Frank Smythe's mountaineering achievements in the decade before the Second World War became a part of climbing history. His intensive Alpine climbing, followed by two Himalayan expeditions - to Kangchenjunga in 1930 and success the following year on Kamet, the highest summit then reached - became the prelude to Everest. And in 1933 on that great mountain, climbing alone and without supplementary oxygen he got to within 820 feet of the top, a record height before efforts were resumed post-war and Everest was climbed in 1953. And as a superb Himalayan finale, in 1937 he returned to the Indian Garhwal to climb difficult peaks up to 24,000 feet in a rapid lightweight style.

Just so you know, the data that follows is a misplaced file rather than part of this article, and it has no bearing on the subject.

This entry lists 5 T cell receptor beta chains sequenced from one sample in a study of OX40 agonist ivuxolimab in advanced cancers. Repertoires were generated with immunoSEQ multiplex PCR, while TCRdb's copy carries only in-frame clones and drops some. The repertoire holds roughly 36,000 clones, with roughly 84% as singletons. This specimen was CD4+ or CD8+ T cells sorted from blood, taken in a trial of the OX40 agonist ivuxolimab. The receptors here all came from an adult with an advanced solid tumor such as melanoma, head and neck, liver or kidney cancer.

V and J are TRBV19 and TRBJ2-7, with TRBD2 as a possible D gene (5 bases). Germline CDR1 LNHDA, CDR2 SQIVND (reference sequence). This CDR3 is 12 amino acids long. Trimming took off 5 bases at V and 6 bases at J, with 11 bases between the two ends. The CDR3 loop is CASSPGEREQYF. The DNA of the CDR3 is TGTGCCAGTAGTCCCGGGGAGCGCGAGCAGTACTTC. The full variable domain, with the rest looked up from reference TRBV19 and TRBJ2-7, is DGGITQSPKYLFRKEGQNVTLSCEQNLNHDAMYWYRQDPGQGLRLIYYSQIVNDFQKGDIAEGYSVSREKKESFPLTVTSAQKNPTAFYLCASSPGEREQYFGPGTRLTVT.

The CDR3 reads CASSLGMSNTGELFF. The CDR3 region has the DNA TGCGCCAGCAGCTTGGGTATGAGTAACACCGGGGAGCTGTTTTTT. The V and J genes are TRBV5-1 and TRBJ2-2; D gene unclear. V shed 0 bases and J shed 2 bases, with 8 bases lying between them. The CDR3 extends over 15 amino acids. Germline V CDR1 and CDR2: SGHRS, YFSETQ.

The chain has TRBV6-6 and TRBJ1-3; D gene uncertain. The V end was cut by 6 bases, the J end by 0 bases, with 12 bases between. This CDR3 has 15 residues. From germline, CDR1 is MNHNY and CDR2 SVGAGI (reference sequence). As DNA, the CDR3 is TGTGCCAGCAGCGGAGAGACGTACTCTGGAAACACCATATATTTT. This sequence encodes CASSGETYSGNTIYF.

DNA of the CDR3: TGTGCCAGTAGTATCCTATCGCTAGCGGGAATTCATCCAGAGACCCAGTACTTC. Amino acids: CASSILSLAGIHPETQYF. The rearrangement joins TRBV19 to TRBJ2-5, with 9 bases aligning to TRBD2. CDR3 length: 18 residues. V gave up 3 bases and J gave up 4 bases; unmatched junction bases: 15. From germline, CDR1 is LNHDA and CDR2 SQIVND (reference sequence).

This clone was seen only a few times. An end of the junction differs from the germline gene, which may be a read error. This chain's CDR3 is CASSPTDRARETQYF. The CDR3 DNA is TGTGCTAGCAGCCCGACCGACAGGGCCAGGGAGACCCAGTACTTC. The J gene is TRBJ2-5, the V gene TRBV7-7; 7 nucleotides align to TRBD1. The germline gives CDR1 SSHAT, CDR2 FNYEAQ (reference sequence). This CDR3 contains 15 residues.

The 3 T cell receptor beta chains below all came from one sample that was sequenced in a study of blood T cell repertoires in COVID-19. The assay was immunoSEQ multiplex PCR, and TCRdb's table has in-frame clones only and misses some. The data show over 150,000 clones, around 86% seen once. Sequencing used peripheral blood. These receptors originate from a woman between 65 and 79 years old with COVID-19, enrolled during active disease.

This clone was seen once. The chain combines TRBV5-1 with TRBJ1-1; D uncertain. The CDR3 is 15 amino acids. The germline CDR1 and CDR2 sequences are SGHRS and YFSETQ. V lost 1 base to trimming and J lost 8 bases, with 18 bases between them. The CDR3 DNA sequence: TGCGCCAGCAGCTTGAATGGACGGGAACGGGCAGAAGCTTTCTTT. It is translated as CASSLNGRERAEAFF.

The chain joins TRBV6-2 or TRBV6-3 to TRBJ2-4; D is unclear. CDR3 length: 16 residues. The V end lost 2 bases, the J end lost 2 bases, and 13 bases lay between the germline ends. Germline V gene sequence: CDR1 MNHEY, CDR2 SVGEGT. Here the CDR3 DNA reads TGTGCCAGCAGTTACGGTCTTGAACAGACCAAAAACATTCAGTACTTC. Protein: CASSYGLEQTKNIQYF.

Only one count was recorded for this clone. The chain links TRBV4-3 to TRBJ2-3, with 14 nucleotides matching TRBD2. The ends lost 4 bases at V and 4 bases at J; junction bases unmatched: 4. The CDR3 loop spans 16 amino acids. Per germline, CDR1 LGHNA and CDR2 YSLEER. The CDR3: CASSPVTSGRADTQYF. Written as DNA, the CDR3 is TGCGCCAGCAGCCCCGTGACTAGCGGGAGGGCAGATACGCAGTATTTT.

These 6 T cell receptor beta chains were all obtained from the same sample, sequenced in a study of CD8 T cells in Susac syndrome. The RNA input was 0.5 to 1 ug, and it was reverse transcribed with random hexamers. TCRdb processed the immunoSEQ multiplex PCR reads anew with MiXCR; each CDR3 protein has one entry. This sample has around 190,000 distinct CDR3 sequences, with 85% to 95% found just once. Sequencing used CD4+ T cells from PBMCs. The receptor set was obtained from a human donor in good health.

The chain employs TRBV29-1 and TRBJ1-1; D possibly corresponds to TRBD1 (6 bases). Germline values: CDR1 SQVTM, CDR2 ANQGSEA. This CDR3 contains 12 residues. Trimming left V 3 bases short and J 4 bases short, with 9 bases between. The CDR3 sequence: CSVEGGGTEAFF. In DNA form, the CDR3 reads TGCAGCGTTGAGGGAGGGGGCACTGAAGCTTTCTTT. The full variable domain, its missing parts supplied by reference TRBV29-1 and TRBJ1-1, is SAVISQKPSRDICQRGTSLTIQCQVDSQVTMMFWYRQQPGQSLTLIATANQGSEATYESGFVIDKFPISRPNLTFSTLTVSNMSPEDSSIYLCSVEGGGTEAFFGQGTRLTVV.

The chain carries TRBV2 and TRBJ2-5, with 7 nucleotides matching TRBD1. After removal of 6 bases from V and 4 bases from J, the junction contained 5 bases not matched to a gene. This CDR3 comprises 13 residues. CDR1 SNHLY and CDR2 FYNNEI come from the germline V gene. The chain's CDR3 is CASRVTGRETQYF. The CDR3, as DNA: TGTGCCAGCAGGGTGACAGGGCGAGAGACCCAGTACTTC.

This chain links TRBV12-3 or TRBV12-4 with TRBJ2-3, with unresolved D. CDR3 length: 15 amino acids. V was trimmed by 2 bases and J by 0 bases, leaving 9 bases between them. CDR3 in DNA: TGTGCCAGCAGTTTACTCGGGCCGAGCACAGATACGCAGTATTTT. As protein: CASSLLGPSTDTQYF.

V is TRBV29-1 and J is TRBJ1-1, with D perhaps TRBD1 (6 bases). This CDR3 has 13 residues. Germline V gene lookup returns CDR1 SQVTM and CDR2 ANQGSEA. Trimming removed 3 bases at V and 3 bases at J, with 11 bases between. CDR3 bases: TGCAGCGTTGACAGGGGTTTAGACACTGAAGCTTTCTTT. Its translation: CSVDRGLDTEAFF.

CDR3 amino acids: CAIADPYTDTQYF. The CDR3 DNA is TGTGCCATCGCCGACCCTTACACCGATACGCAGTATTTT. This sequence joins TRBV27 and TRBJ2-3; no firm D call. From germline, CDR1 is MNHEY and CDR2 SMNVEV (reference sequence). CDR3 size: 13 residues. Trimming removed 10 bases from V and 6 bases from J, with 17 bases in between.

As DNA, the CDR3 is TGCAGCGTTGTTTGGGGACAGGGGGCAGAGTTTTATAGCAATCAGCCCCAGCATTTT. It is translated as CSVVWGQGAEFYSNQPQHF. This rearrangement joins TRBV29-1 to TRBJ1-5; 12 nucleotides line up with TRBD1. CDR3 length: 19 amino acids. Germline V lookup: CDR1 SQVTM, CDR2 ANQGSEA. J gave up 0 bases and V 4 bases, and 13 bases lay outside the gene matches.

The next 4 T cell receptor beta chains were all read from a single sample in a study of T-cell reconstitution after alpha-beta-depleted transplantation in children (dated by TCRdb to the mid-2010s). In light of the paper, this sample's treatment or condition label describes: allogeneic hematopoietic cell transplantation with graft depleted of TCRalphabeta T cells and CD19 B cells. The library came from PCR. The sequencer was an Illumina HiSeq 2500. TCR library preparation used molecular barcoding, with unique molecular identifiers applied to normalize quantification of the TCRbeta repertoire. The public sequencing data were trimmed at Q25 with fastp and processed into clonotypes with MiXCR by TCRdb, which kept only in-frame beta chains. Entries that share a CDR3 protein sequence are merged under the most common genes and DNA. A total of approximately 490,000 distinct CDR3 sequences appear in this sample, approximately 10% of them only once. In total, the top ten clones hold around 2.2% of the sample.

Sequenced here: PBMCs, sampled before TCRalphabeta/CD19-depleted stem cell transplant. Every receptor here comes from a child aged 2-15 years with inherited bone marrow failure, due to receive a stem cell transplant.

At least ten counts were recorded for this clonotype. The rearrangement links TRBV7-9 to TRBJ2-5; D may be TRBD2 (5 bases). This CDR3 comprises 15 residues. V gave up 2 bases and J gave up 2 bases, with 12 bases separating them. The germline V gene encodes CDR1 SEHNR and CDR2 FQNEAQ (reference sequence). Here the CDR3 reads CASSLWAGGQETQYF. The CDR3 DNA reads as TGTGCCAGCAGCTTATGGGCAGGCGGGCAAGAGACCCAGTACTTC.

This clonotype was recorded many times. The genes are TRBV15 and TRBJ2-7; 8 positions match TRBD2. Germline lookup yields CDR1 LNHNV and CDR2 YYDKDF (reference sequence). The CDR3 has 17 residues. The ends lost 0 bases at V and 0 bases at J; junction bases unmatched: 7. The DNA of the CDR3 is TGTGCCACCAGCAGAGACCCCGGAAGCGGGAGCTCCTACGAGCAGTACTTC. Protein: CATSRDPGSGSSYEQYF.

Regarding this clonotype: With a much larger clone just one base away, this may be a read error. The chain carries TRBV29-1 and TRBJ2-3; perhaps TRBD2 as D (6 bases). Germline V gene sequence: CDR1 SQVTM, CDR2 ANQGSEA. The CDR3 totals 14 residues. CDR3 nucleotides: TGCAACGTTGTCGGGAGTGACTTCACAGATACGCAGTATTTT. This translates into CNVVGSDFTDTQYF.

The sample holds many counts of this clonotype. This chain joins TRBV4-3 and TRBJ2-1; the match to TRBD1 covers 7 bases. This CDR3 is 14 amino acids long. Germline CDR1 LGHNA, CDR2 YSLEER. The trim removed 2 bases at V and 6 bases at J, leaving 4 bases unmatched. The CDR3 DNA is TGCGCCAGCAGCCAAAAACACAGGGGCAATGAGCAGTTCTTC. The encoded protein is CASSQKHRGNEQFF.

This book is timely, well researched and written with the authority of a committed climber. The reader will be watching to see just how objective Frank's son will be and I can only compliment Tony Smythe on dealing with all the major events in his father's life in the most even-handed way. I found the quarrel between Smythe and Graham Brown one of the most interesting sections of the book for Tony's description of the climbing is riveting and his analysis of the disagreements masterful. The reader is left gripped... "The book does not lack humour either, and I found myself smiling, sometimes laughing out loud" Doug Scott